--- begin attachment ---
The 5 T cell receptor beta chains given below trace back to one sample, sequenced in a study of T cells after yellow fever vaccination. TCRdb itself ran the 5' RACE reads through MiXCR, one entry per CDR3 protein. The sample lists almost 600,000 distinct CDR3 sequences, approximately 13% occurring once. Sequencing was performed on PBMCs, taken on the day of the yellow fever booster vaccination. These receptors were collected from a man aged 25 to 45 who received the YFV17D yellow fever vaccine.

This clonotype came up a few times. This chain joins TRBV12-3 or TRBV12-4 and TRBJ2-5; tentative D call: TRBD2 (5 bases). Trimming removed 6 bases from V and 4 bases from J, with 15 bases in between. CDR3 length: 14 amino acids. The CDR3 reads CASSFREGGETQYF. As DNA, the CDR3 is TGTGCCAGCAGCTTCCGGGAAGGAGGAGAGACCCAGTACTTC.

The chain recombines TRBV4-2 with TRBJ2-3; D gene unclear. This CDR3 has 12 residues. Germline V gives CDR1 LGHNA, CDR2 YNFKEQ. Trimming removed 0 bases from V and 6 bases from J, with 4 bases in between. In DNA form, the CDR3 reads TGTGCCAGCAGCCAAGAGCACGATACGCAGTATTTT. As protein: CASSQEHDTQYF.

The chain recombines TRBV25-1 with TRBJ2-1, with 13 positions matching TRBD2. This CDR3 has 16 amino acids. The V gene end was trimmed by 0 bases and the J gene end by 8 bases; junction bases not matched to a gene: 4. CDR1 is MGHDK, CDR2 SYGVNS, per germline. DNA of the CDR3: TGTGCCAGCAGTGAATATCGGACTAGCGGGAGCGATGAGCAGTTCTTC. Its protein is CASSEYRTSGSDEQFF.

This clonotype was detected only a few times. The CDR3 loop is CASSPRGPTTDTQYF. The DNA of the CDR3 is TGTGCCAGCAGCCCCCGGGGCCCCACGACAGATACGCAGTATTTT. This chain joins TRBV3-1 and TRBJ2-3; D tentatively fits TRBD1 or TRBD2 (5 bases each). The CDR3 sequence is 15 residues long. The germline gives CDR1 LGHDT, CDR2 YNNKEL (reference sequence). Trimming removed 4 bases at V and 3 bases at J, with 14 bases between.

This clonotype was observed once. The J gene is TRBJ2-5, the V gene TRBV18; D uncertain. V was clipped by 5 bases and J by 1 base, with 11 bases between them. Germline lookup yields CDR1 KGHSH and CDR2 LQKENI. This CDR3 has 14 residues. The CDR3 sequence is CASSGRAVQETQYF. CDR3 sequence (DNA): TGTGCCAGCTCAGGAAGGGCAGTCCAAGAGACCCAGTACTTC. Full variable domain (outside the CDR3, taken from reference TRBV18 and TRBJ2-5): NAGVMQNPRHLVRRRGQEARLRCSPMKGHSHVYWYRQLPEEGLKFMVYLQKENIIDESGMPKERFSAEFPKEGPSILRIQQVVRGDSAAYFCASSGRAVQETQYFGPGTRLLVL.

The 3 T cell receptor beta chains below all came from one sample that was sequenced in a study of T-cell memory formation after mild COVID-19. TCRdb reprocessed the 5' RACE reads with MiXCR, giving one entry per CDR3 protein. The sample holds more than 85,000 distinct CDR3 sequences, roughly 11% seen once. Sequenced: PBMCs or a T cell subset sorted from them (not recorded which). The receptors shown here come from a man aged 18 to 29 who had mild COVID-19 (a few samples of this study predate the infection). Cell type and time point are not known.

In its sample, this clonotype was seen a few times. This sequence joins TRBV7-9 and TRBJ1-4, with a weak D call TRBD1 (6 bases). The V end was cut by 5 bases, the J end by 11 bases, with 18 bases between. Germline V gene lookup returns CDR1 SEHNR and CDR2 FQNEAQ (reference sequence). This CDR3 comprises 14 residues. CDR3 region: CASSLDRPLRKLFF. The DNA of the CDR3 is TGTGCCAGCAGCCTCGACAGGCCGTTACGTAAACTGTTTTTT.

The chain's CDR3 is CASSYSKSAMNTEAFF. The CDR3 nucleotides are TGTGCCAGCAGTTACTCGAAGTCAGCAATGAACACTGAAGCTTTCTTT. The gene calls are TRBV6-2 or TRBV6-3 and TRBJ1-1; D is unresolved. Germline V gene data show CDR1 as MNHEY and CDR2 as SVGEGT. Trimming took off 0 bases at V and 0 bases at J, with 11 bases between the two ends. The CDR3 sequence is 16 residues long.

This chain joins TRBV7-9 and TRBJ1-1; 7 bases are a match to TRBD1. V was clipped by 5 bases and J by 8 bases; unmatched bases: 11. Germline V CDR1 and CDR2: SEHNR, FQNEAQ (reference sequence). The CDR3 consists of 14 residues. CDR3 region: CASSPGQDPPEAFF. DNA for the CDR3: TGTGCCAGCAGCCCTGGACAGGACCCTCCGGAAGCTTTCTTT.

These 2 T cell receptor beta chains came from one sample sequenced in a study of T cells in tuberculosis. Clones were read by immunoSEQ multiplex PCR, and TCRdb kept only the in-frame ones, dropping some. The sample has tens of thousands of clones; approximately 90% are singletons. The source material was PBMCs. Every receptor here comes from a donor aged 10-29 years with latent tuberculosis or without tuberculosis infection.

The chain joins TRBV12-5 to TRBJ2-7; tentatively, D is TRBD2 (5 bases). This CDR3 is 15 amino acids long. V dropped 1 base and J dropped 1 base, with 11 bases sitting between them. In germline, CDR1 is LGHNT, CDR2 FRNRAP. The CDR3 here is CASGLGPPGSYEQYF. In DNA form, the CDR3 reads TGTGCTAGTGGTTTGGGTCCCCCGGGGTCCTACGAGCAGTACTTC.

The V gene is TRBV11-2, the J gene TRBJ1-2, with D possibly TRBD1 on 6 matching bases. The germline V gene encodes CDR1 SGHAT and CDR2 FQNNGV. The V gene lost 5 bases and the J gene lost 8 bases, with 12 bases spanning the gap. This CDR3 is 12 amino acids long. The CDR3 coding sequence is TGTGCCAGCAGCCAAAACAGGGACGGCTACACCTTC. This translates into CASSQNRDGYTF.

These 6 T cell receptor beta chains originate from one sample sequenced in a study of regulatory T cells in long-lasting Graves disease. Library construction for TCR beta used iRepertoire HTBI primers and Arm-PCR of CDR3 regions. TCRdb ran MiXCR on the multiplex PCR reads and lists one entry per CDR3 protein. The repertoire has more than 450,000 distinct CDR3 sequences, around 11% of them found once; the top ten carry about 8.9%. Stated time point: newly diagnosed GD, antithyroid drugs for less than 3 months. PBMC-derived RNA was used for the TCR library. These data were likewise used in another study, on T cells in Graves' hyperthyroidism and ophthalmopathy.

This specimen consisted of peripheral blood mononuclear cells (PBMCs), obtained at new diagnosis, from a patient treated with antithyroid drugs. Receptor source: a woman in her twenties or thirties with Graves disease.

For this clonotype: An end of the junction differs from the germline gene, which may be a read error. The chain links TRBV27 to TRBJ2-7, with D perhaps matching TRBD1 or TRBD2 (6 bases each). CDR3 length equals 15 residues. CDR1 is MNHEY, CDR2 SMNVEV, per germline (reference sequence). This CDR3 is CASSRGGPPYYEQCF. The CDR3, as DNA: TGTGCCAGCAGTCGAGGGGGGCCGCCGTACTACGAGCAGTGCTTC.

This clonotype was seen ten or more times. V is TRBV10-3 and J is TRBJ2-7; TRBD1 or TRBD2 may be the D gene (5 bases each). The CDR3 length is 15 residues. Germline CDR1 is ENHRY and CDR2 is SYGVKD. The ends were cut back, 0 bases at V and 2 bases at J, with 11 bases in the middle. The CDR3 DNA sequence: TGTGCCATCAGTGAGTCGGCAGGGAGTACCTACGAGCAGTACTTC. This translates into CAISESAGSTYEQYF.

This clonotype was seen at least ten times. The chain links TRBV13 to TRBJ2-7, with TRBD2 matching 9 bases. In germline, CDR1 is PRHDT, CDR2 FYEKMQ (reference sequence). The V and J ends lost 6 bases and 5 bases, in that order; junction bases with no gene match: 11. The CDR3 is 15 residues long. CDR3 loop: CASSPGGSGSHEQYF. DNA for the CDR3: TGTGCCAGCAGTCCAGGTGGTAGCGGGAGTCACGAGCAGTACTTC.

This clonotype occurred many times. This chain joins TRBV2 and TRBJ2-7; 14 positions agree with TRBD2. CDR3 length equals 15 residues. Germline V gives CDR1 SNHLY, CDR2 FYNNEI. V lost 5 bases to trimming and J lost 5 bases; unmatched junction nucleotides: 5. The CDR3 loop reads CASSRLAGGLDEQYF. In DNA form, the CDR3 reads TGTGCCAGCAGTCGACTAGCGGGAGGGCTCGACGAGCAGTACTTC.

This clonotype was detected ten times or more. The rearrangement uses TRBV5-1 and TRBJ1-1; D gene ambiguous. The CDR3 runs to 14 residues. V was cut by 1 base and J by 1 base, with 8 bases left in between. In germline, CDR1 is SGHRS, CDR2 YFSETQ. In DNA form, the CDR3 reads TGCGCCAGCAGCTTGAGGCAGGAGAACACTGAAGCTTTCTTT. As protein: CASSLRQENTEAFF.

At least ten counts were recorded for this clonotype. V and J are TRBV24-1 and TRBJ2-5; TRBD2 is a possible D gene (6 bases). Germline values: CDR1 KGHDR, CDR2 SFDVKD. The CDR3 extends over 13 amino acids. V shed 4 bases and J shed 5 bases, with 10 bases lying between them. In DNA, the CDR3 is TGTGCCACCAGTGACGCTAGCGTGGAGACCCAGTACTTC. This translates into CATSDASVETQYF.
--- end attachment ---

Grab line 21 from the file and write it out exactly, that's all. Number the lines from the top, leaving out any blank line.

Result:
At least ten counts were recorded for this clonotype. V and J are TRBV24-1 and TRBJ2-5; TRBD2 is a possible D gene (6 bases). Germline values: CDR1 KGHDR, CDR2 SFDVKD. The CDR3 extends over 13 amino acids. V shed 4 bases and J shed 5 bases, with 10 bases lying between them. In DNA, the CDR3 is TGTGCCACCAGTGACGCTAGCGTGGAGACCCAGTACTTC. This translates into CATSDASVETQYF.